A majority of Americans think that the decline of union membership in the U.S. is a bad thing for both the country and working people, according to a new study from the Pew Research Center.
Fifty-eight percent of adults said the “large reduction in the percentage of workers represented by unions” has been very or somewhat bad for the country, while 61% said that the reduction has been very or somewhat bad for working people.
The share of U.S. workers who belong to a union has fallen since 1983, when 20% of American workers were union members. In 2021, 10.3% of U.S. workers were in a union.
According to Pew, Americans’ attitudes toward declining union membership have changed very little since last year. The data is important to note for organizations that face a rising tide of union drives and labor organization among their employees. Efforts to convince employees that unions don’t have their best interests at heart aren’t convincing for a large segment of the U.S.
Check out more from Pew Research here.
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McDonald’s strikes back on welfare of pigs from its suppliers
McDonald’s is calling investor Carl Icahn’s demands about the treatment of pregnant pigs used for the company’s pork “impossible.”
Axios reports that Icahn, who owns 200 shares of the fast-food chain, has joined the Humane Society of the United States in asking McDonald’s to commit to using “crate free” pork suppliers. Icahn has launched a proxy fight over the issue, nominating two people for board seats.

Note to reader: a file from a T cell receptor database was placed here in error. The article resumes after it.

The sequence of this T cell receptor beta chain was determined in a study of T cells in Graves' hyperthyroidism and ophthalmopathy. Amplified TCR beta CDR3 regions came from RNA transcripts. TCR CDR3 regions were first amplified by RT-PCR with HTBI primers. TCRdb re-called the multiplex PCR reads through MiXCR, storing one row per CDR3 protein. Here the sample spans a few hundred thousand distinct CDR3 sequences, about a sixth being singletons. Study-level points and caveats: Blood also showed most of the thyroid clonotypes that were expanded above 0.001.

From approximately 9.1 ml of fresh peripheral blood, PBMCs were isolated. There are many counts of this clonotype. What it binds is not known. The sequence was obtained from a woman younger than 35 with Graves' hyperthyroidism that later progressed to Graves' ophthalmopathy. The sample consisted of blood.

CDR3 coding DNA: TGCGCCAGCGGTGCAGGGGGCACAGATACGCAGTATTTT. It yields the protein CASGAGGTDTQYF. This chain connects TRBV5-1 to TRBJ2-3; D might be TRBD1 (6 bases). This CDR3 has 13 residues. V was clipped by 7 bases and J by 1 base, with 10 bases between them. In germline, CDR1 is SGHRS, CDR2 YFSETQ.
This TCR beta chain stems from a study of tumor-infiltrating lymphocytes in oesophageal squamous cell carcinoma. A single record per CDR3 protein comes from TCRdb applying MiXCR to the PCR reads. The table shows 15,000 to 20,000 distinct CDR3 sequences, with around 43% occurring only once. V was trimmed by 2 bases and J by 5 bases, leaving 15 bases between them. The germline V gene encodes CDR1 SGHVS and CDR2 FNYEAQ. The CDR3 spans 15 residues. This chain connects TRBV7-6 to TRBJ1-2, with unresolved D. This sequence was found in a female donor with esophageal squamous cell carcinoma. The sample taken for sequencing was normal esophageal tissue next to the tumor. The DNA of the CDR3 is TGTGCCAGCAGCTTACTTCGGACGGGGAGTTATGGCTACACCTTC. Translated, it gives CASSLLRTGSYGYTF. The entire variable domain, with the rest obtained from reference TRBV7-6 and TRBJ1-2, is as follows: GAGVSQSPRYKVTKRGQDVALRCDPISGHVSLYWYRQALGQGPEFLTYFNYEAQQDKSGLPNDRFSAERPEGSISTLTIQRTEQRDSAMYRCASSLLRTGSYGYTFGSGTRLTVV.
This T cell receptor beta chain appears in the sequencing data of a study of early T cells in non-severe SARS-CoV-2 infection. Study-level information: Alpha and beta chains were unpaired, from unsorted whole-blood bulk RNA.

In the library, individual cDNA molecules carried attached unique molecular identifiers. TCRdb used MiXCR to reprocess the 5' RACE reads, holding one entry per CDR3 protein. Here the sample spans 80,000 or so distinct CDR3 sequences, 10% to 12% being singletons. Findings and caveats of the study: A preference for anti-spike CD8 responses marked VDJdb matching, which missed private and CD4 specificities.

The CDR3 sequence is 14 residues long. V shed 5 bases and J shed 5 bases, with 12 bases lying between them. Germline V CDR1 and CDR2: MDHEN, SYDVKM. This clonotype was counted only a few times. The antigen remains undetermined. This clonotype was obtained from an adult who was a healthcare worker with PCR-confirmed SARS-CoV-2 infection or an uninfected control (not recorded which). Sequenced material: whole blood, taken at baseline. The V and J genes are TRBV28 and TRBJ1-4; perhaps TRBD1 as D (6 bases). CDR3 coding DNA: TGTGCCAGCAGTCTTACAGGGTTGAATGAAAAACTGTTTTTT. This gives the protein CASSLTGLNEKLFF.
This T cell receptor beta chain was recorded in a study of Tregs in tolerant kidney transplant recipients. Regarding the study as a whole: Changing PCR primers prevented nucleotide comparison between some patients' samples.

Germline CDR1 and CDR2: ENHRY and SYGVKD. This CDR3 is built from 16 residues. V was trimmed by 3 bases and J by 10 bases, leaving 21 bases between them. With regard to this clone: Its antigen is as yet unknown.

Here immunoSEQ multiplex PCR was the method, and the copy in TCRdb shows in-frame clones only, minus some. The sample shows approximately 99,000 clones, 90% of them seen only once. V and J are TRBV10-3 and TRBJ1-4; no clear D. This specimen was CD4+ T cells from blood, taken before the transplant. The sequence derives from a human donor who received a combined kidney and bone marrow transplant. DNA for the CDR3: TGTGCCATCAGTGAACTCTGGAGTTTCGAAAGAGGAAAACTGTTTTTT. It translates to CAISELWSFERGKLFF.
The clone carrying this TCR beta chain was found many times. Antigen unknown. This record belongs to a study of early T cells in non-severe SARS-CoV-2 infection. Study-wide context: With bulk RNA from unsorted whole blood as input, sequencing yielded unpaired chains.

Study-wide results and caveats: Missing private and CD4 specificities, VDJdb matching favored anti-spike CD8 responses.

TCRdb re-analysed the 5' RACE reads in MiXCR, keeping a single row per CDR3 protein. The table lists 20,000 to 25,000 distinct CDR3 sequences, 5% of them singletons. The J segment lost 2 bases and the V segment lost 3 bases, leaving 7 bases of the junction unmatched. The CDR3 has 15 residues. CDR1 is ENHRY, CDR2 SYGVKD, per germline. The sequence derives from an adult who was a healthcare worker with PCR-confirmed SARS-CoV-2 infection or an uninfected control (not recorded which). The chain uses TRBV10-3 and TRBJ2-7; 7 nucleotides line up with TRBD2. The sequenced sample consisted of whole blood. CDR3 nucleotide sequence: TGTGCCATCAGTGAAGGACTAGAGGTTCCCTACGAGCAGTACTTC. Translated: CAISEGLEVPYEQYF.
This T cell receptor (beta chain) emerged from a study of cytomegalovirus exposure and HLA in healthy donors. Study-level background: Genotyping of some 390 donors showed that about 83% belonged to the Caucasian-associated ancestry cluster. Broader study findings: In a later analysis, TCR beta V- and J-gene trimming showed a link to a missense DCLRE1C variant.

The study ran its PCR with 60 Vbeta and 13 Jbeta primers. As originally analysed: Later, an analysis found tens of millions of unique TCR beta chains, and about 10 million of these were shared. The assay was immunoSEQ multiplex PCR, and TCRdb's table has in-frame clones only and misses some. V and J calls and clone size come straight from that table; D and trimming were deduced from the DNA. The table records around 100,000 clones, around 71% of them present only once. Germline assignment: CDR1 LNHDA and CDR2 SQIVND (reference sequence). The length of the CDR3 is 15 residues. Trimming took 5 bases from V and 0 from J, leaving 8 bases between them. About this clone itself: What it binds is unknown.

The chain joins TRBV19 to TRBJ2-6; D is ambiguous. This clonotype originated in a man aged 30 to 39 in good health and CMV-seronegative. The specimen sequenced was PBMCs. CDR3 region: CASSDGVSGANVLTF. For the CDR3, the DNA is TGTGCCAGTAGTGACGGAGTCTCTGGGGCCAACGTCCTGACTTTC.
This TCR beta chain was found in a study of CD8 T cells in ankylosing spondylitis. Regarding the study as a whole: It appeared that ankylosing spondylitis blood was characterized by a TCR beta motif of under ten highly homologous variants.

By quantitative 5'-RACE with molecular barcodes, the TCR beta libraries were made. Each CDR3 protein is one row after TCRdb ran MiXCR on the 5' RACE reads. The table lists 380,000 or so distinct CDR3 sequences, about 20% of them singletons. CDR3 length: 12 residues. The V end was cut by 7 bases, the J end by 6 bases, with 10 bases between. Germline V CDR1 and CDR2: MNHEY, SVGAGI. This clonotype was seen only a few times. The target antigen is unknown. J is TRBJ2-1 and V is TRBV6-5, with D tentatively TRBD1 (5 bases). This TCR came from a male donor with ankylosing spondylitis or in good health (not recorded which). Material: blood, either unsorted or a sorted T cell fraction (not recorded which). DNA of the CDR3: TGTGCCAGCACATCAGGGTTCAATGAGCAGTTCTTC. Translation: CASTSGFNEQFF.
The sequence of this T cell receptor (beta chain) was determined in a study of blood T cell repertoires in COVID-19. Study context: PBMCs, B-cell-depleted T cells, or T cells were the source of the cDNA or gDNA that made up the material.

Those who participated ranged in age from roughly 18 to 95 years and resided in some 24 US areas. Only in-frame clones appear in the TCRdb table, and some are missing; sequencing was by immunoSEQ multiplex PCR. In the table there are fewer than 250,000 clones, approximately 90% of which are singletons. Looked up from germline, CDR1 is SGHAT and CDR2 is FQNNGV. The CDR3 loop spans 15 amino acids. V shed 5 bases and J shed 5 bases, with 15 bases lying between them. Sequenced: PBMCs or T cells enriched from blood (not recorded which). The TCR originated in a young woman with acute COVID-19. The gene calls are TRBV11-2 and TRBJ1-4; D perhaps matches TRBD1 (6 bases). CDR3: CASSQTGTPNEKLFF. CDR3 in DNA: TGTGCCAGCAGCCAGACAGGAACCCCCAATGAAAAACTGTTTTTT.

In a statement, McDonald’s fired back at the activist investor, saying the “current pork supply in the U.S. would make this type of commitment impossible.”
“Furthermore, it reflects a departure from the veterinary science used for large-scale production throughout the industry, and would harm the Company’s shared pursuit of providing customers with high-quality products at accessible prices.”
McDonald’s also noted in its statement that Icahn is the majority owner of Viskase, a pork products packaging supply company.
“Mr. Icahn’s ownership provides him with unique exposure to the industry-wide challenges and opportunities in migrating away from gestation crates,” the statement says. “Thus, it’s noteworthy that Mr. Icahn has not publicly called on Viskase to adopt commitments similar to those of McDonald’s 2012 commitment.”
McDonald’s’ ten-year commitment to ending the use of gestation stalls by 2022 was delayed by supply chain issues related to the pandemic, the company says.
What it means: Activist investors are becoming more of a thorn in many companies’ sides, thanks to social media ad an increased consumer interest in ESG. McDonald’s statement demonstrates how a company can offer a measured response to claims it isn’t living up to its ESG commitments.
It’s a reminder for companies that failing to demonstrate meaningful progress on commitments form environmental impact to diversity and employee equity is more than a messaging gaffe. The consequences can be real in the boardroom and with investors who are looking to use their dollars to create change.